In something I’ve just been involved in, I realized I had a question. I’m a fan of scenarios (read: serious games), to the point that I’ve written a book about how to design them! I’m also a fan of social learning, and consequently argue for the benefits of collaborative assignments. They both have the opportunity for powerful outcomes. The question, naturally, is which makes sense when?
This is an important question, to the point that I’ve recommended it as a critical hiring criteria: that a candidate can not only articulate when you should do which, but also articulate how to do both. Really, if you’re responsible for learning design, you need to go farther: when would you use scenarios, role-plays, or collaborative assignments? How would you capitalize on the experience, formatively? How would you design such a practice?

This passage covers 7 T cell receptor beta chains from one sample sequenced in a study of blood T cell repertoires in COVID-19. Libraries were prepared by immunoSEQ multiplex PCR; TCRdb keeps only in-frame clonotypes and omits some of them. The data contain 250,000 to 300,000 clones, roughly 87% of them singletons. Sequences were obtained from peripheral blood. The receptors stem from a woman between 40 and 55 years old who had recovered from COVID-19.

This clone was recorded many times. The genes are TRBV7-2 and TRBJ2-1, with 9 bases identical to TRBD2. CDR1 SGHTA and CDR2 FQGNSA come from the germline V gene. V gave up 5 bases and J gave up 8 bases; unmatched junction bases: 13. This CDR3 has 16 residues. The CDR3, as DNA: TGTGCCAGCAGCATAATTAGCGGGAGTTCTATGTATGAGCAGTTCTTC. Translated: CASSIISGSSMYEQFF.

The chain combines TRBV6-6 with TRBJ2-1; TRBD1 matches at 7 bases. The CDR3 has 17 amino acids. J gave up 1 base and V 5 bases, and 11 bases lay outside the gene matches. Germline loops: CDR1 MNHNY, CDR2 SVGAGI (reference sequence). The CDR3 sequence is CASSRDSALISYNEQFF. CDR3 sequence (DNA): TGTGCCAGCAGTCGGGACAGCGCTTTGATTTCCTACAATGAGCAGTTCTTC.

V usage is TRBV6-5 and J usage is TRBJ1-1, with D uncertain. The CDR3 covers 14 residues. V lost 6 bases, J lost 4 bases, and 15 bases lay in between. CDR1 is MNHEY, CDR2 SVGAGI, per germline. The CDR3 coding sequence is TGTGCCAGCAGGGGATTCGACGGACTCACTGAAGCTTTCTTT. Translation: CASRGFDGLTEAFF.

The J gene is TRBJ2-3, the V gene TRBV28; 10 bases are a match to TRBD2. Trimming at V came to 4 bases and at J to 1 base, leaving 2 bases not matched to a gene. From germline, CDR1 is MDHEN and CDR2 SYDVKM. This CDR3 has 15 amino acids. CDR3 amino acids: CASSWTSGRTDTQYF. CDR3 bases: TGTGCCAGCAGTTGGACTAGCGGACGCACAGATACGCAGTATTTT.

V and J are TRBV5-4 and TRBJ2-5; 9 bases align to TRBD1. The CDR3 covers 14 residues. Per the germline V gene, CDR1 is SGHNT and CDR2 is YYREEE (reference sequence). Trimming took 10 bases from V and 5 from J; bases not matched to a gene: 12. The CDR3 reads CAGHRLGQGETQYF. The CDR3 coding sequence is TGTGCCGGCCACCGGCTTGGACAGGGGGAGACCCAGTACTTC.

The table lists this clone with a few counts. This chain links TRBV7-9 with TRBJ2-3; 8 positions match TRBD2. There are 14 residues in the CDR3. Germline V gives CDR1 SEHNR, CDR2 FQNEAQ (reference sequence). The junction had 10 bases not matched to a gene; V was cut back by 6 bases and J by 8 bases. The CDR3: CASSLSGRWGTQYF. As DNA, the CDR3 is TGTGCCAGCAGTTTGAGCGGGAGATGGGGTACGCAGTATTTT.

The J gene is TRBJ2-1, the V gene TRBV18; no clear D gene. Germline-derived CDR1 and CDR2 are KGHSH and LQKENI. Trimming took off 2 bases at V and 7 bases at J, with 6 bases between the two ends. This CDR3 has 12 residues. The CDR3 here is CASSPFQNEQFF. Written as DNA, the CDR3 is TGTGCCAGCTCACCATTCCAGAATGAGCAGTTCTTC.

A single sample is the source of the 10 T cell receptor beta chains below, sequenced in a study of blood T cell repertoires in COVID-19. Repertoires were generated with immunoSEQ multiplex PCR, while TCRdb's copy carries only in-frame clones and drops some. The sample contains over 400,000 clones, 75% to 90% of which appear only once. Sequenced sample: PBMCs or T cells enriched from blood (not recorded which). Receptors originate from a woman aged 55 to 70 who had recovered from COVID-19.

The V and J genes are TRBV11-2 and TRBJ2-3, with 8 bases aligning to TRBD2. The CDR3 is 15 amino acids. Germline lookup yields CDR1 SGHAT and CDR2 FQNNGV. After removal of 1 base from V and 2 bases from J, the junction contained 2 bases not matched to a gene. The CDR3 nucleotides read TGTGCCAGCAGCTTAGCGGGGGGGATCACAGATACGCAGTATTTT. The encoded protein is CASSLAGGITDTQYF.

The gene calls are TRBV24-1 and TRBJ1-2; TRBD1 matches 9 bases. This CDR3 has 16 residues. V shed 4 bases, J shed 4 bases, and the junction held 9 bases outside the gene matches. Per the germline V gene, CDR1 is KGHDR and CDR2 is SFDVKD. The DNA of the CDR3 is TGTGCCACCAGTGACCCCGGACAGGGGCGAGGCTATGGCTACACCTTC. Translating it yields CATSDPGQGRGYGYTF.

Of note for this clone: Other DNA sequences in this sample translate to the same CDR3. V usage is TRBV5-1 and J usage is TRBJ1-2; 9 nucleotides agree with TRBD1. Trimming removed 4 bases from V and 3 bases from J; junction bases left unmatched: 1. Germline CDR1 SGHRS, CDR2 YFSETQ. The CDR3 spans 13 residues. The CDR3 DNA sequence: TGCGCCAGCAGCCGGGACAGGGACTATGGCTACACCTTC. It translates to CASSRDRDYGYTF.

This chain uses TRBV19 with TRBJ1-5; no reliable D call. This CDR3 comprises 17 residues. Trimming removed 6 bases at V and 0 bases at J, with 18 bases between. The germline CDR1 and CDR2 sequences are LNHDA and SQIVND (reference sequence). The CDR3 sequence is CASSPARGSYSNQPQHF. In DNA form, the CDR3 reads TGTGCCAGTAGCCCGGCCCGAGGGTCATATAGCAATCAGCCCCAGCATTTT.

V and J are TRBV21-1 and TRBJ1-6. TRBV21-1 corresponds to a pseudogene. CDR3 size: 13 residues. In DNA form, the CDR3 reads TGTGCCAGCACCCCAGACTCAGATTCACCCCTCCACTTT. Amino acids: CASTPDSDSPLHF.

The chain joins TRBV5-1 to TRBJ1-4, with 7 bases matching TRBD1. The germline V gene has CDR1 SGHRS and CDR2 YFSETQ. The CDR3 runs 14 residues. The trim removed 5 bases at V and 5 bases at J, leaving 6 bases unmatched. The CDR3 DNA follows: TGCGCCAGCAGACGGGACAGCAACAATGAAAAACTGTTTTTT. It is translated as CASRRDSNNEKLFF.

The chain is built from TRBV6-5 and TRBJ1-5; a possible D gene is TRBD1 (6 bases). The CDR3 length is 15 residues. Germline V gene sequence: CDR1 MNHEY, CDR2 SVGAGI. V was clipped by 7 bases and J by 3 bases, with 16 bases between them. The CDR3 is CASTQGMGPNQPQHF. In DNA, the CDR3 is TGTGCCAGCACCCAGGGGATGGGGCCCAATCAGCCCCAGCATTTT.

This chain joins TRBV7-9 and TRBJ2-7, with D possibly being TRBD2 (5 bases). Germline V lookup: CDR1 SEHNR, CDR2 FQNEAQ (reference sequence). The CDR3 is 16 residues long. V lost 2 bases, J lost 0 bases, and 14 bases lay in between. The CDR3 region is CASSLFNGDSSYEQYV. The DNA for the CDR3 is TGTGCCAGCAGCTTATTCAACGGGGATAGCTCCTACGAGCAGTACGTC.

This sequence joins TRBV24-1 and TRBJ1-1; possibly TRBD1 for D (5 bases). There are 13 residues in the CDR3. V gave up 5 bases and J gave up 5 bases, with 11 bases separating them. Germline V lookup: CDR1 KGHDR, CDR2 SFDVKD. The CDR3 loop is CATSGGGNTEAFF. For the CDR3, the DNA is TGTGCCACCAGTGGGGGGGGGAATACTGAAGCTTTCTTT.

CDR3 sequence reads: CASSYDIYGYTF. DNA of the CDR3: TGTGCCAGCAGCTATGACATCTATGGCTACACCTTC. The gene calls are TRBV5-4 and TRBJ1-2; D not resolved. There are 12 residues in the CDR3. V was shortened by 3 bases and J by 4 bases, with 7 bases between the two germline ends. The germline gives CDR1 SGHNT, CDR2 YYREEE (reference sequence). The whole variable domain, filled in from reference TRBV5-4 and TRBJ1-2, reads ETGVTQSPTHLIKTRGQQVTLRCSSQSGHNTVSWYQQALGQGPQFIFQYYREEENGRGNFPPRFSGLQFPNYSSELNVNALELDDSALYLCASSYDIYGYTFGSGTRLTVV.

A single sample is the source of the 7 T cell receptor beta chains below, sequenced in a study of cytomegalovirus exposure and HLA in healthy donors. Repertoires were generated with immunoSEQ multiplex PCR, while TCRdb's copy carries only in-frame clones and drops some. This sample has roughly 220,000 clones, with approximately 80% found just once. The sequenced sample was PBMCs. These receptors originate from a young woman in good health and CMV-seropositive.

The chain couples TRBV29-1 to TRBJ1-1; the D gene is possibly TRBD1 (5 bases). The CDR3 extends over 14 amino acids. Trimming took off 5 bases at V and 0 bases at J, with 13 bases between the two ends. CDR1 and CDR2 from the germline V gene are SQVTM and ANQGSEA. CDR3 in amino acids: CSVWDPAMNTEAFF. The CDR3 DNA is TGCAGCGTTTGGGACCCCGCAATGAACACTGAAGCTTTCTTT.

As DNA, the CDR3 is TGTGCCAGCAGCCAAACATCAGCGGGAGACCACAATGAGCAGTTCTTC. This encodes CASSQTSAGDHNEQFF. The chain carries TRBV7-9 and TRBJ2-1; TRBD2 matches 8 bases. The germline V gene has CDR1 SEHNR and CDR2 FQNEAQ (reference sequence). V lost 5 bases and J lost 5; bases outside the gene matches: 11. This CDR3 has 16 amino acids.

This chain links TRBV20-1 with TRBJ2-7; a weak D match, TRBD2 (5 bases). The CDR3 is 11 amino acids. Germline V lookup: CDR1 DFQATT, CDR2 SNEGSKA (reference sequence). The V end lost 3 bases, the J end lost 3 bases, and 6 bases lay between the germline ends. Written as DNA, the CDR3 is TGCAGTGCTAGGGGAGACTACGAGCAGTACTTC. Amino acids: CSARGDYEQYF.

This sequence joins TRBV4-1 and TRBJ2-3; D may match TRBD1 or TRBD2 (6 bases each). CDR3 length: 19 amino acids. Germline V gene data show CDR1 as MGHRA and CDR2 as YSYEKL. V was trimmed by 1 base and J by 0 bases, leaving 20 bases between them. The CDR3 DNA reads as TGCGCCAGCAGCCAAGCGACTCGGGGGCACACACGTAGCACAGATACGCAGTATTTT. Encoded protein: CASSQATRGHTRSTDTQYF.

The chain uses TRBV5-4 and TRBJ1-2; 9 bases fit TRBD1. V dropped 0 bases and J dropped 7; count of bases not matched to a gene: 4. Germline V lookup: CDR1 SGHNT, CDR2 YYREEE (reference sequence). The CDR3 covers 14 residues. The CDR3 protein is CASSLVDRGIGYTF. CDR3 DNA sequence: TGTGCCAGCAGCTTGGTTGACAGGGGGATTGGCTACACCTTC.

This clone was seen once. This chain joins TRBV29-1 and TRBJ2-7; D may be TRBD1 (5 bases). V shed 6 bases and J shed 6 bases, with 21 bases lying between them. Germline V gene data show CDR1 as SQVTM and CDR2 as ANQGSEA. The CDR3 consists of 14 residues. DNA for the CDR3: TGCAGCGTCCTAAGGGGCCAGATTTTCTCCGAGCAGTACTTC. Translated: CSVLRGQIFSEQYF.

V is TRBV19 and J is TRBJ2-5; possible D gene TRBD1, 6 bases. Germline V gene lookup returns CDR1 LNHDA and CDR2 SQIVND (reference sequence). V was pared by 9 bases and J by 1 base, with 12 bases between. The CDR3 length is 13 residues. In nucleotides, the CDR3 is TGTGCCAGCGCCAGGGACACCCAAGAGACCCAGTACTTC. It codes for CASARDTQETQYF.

This gets into not only your pedagogical philosophy, but also your meta-cognitive ability. Before you read my answer, take a moment and think: what’s my answer? Seriously: what is your answer?
In short. my take is on the nature of the task the learners will be performing in the real world. Will they be performing individually, or will they be working as a member of a team? There are processing differences (I do recommend that there is collaborative reflection after an individual learning scenario, to get meaningful processing). Regardless, the core nature of the real world task should be closely aligned to the practice situation. If they’ll perform alone, make it a scenario. If they’ll work in a group, make it a collaborative task, or a multi-player scenario/role-play.
Regardless, it’s worth checking: who’s your audience, what are your learning goals, and what is the most appropriate practice. So: immersion, or collaboration?